But dispossession was nothing new to Saasita and his family. Just a decade earlier, Saasita, who grew up among a nomadic band of Twa in the foothills of the jagged Virunga volcanoes, had been evicted from his home to make way for conservation projects in the area. Today, those roaming the land he grew up on are mostly khaki-clad tourists in search of the region’s famed mountain gorillas.
Saasita, meanwhile, stays with three generations of his family in a sour-smelling three-room mud hut on the park’s fringes. He spends his days waiting for nearby farmers to call for day laborers or visiting tourists for whom villagers perform improvised dances for tips.
“It would be better if we had land,” he says.
Not all Twa, however, feel completely left behind by genocide recovery. In the years that followed, Rwanda’s government faced the nearly impossible task of transforming the paper-thin category of “Rwandan” into an identity that could mean something to both those who committed genocide and their victims.
They built “reeducation” camps to teach returnees about the new Rwanda and banned the ethnic labels “Hutu” and “Tutsi.” A slate of new laws made “ethnic divisionism” and “genocide ideology” serious crimes, while local courts, called gacacas, were established to bring justice to communities torn apart by murder.
For at least some younger Twa, that meant a new start in which they might outrun the overt discrimination that had confined previous generations to the fringes of Rwandan society.
In 2014 Richard Ntakirutimana became the first person from his village to graduate from university on a government scholarship earmarked for Rwandans from “historically marginalized” backgrounds. He now uses his law degree to manage a nonprofit group in Kigali, the capital and largest city in Rwanda, that teaches Twa communities farming skills and money management.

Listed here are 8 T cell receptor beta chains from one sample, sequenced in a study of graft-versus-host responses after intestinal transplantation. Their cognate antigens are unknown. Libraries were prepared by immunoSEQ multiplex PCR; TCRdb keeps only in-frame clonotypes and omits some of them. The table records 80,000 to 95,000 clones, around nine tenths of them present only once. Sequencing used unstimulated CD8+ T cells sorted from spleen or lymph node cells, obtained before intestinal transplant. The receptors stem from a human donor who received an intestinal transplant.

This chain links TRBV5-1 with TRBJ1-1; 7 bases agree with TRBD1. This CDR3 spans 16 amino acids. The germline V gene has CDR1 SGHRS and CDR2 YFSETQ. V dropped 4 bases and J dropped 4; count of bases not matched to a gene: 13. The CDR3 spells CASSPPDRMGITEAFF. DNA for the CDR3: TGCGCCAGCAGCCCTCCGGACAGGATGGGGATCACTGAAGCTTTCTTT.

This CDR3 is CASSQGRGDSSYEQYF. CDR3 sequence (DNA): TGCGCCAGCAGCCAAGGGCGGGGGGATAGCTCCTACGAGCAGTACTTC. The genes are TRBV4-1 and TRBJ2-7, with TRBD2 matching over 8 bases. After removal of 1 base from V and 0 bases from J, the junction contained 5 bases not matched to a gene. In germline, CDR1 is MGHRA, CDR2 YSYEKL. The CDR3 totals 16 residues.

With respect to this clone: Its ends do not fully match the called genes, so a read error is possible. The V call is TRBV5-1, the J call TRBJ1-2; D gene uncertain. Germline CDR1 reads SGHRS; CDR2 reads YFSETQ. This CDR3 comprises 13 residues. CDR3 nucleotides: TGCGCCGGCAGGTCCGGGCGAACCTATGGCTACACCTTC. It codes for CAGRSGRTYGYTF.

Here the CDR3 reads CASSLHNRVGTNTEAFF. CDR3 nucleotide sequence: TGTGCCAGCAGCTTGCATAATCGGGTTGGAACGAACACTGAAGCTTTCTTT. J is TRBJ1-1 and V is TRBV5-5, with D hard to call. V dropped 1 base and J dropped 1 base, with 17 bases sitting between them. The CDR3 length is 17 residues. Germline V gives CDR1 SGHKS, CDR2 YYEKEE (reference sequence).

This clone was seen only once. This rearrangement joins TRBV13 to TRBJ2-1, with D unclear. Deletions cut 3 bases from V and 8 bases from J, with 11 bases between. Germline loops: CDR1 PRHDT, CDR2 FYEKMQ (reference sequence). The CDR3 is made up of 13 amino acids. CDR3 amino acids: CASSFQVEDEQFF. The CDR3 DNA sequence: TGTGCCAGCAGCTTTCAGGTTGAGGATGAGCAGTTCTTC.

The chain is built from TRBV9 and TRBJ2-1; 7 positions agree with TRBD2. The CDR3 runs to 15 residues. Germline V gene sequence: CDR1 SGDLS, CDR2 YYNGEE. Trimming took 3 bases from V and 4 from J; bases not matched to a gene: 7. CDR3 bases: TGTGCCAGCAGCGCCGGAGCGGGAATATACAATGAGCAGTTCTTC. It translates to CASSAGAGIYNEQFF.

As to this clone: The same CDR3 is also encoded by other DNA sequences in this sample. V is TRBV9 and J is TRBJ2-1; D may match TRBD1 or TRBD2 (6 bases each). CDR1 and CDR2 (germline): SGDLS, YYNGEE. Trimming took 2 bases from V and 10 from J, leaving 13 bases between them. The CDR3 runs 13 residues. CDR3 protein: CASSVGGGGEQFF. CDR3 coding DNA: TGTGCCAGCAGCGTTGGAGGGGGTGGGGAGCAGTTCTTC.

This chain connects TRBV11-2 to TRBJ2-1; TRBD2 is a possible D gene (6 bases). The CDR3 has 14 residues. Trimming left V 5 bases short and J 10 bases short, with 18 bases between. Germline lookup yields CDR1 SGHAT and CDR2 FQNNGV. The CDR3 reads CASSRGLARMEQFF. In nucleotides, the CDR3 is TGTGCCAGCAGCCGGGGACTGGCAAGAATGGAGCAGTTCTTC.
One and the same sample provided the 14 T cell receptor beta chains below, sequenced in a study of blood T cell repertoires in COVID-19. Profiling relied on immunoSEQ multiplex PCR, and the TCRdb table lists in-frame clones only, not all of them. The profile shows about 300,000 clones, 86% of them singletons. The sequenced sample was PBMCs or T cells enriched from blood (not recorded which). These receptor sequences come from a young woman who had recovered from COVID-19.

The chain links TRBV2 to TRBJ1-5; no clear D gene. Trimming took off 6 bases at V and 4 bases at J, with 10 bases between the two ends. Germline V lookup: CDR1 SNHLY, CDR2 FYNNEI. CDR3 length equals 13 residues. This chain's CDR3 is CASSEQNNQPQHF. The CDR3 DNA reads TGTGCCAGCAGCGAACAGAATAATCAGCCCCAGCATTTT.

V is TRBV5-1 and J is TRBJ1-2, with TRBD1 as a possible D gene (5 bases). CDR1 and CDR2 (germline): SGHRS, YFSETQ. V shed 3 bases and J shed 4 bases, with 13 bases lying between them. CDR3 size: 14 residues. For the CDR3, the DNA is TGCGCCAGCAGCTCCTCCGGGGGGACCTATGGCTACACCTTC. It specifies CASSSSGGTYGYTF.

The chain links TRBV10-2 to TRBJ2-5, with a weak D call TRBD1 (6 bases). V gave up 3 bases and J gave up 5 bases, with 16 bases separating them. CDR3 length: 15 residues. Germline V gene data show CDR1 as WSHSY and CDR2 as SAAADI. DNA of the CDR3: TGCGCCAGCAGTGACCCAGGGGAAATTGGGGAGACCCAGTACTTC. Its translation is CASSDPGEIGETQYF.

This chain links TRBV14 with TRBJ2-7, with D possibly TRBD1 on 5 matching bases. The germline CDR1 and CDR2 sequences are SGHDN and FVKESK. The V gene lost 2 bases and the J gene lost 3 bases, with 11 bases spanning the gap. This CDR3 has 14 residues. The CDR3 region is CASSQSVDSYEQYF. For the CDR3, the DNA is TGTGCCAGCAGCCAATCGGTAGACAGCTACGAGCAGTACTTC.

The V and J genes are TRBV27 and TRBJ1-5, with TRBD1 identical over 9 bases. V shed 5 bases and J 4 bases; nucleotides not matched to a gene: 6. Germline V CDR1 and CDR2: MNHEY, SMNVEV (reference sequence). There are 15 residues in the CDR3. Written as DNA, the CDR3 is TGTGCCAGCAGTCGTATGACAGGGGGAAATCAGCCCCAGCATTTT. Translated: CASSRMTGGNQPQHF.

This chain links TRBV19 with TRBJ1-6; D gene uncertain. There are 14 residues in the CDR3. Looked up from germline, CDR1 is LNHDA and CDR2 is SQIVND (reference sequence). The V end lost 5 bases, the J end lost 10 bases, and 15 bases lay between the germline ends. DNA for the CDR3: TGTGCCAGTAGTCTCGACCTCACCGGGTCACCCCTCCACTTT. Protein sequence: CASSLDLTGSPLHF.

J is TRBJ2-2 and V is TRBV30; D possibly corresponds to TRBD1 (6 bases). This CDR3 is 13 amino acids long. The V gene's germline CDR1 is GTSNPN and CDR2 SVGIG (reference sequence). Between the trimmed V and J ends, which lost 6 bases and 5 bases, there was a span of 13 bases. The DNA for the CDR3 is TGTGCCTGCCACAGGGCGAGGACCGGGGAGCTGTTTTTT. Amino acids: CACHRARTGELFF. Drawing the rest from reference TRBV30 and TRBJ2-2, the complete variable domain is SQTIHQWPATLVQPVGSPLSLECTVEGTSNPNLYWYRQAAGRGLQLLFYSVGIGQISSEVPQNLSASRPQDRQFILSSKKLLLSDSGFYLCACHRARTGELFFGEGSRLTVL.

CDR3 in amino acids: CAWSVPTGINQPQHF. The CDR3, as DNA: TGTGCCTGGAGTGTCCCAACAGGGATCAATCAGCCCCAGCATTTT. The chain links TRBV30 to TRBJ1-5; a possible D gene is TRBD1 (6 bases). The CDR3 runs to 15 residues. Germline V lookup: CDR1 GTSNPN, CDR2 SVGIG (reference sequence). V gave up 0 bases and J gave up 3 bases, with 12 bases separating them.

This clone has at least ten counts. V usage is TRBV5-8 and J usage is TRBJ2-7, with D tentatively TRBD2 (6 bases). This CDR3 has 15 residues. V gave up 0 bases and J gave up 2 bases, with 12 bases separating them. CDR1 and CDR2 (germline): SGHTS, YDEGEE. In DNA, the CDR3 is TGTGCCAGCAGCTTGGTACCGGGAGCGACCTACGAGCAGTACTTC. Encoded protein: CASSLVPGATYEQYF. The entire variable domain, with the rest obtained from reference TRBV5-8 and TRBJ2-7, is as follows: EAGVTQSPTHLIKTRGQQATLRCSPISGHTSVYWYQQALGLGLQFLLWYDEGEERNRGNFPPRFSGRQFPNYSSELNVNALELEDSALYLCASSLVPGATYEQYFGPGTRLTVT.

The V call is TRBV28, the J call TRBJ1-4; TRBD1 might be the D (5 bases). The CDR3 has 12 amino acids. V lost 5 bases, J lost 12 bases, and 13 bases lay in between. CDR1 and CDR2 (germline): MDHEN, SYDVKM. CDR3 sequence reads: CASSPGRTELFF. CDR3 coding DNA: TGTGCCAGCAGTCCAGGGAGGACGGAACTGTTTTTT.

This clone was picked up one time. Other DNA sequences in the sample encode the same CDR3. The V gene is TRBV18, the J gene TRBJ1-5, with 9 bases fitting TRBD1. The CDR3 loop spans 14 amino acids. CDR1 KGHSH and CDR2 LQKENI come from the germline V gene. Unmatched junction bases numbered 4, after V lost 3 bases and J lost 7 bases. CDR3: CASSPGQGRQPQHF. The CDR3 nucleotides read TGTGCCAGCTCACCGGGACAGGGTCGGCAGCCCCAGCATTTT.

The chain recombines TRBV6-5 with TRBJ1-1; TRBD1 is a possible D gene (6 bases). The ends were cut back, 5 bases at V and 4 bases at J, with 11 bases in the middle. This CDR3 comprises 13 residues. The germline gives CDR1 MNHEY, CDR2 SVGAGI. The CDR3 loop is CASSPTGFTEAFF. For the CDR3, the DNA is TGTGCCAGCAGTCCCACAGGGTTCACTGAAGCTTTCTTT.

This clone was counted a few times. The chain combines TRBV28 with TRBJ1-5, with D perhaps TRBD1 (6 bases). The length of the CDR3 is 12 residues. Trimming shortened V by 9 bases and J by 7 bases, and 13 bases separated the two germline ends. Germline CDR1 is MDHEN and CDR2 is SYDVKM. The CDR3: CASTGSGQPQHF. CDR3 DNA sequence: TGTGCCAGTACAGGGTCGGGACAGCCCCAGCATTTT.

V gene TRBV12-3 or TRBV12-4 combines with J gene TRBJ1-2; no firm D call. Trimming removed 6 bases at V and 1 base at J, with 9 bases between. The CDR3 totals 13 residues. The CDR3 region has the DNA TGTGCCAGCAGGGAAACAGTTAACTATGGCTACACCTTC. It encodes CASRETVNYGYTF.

“The way it is in Rwanda now means that those of us who advocate for the Twa are advocating for a group that, officially, does not exist,” he says.
But Lewis says the silence around ethnicity in Rwanda today has not so much eliminated ethnic tension as driven it underground. Some activists working with Twa communities would not speak on the record for fear of government reprisal.
More generally, the Rwandan government’s wide application of “ethnic divisionism” and “genocide ideology” laws against its detractors has raised international alarms that the laws have become more a tool of repression than development.
“Space for criticism of the country’s human rights record by civil society was almost nonexistent,” reported Amnesty International in its 2014 report on Rwanda. “The human rights community remained weakened, with individuals taking a pro-government position in their work or employing self-censorship to avoid harassment by the authorities.”
And for the vast majority of the Twa, the idea of being absorbed into a wider Rwandan society remains little more than a pipe dream.
Like many Twa, Maria Theresa Mukaburasiyo has spent her life working as a potter, expertly sculpting cooking pots from the gray clay she gathers from a swamp two hours from her village south of Kigali.
It’s an occupation, she says, that’s increasingly being written out of history – both by cheap metal cookware and government regulations that make it difficult to gather clay from the swamplands.
But, speaking in the sideways manner many here use to discuss ethnicity, Ms. Mukaburasiyo says she would never be able to shed the ethnic identity that comes with making pots, even when there is no one left to make them for.
“Some here [in Rwanda] are herders,” she says, referring to the historical occupation of the Tutsi. “Some are farmers” – like the Hutu – “and some like us make pots.
“We will be potters even if we stop making pots – do you understand?” she says. “That is what we are. We will always be.”
The reporting of this story was made possible by a fellowship from the International Women’s Media Foundation (IWMF).